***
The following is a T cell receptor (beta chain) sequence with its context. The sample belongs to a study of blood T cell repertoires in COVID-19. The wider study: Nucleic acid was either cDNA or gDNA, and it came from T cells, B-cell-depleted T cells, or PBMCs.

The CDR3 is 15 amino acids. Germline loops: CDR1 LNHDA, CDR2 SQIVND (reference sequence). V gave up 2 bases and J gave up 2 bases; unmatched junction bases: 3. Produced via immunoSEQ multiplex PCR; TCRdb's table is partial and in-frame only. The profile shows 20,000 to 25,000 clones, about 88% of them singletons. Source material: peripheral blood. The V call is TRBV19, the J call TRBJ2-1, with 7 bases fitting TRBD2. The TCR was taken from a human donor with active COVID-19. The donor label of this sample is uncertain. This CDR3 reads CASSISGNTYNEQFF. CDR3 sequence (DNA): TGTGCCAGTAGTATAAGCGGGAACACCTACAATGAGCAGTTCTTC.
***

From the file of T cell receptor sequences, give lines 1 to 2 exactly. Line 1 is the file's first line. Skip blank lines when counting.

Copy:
The following is a T cell receptor (beta chain) sequence with its context. The sample belongs to a study of blood T cell repertoires in COVID-19. The wider study: Nucleic acid was either cDNA or gDNA, and it came from T cells, B-cell-depleted T cells, or PBMCs.

The CDR3 is 15 amino acids. Germline loops: CDR1 LNHDA, CDR2 SQIVND (reference sequence). V gave up 2 bases and J gave up 2 bases; unmatched junction bases: 3. Produced via immunoSEQ multiplex PCR; TCRdb's table is partial and in-frame only. The profile shows 20,000 to 25,000 clones, about 88% of them singletons. Source material: peripheral blood. The V call is TRBV19, the J call TRBJ2-1, with 7 bases fitting TRBD2. The TCR was taken from a human donor with active COVID-19. The donor label of this sample is uncertain. This CDR3 reads CASSISGNTYNEQFF. CDR3 sequence (DNA): TGTGCCAGTAGTATAAGCGGGAACACCTACAATGAGCAGTTCTTC.